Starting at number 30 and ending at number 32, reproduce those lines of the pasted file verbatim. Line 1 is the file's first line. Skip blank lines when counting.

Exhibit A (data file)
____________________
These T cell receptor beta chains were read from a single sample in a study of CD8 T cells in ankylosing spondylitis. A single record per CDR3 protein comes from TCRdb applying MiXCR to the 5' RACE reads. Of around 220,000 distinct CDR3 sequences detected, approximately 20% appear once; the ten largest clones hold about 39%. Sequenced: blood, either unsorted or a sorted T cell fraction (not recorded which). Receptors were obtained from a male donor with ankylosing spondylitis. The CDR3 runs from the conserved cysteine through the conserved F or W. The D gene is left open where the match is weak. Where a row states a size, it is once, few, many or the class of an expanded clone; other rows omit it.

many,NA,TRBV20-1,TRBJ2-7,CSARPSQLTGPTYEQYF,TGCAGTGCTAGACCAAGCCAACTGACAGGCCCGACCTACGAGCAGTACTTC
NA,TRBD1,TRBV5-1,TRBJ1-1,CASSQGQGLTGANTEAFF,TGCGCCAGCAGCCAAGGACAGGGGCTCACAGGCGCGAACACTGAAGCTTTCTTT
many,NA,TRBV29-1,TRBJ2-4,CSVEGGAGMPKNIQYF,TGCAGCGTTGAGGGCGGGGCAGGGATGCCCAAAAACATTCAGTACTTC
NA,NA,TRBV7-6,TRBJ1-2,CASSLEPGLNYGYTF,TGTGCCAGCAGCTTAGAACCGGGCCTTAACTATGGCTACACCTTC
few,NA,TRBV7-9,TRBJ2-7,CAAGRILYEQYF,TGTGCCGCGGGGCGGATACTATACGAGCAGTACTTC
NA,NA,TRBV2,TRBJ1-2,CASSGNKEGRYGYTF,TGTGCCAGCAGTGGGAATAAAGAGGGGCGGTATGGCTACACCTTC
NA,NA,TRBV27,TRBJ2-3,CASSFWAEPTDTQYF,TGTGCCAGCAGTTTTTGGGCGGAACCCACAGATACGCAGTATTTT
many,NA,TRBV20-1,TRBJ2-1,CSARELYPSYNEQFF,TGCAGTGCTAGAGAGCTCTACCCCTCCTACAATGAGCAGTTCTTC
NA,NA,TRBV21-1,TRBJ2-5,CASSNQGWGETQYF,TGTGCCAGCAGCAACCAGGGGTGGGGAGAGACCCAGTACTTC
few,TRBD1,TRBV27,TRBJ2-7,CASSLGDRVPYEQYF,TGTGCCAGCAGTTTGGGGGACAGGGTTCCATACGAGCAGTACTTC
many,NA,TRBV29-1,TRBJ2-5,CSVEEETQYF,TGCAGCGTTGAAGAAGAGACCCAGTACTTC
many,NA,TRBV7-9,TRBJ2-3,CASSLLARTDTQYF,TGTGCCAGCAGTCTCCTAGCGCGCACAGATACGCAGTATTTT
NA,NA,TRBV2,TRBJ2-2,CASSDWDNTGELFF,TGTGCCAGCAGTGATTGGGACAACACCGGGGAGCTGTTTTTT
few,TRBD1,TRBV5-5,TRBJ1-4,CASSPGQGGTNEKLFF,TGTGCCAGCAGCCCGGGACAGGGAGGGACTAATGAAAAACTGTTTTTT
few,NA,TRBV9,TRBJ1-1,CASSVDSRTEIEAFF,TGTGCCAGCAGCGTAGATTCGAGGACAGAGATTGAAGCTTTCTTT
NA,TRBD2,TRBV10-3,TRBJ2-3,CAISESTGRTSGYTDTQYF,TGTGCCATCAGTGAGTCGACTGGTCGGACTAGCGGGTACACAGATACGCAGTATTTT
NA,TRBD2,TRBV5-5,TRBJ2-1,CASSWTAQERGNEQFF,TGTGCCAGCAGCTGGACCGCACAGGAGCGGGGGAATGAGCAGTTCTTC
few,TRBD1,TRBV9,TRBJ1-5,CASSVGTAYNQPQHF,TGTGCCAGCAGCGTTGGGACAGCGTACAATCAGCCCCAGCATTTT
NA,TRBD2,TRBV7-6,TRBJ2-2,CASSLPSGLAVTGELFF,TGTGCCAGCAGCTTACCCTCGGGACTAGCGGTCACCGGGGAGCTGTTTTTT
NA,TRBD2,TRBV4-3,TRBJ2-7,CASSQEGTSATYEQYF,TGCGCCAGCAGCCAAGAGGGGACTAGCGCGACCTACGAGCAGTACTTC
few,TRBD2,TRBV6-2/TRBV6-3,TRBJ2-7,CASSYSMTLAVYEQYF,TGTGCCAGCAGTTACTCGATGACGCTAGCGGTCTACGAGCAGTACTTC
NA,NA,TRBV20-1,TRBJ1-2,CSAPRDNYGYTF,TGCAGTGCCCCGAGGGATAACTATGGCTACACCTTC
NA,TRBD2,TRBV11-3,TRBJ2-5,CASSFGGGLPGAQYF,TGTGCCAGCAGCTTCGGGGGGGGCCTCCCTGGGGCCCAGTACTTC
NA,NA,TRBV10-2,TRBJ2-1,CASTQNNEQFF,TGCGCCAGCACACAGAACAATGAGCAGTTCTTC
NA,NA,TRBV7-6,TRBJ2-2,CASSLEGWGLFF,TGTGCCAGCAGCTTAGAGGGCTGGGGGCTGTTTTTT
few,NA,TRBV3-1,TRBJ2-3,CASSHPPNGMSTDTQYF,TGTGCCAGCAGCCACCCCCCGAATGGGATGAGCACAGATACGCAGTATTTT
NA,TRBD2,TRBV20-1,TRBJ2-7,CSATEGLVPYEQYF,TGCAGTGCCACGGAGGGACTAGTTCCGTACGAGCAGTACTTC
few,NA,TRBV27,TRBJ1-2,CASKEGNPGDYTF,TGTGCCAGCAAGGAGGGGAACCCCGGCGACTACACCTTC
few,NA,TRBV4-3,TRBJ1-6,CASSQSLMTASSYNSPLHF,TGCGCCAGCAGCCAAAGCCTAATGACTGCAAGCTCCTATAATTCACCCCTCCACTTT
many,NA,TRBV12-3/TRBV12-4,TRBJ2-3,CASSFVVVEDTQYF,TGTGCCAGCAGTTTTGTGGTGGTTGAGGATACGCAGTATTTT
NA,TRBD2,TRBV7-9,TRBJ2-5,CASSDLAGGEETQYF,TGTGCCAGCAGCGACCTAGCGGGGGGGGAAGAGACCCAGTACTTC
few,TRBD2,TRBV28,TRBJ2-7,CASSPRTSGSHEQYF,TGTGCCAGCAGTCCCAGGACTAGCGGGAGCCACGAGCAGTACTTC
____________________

few,NA,TRBV4-3,TRBJ1-6,CASSQSLMTASSYNSPLHF,TGCGCCAGCAGCCAAAGCCTAATGACTGCAAGCTCCTATAATTCACCCCTCCACTTT
many,NA,TRBV12-3/TRBV12-4,TRBJ2-3,CASSFVVVEDTQYF,TGTGCCAGCAGTTTTGTGGTGGTTGAGGATACGCAGTATTTT
NA,TRBD2,TRBV7-9,TRBJ2-5,CASSDLAGGEETQYF,TGTGCCAGCAGCGACCTAGCGGGGGGGGAAGAGACCCAGTACTTC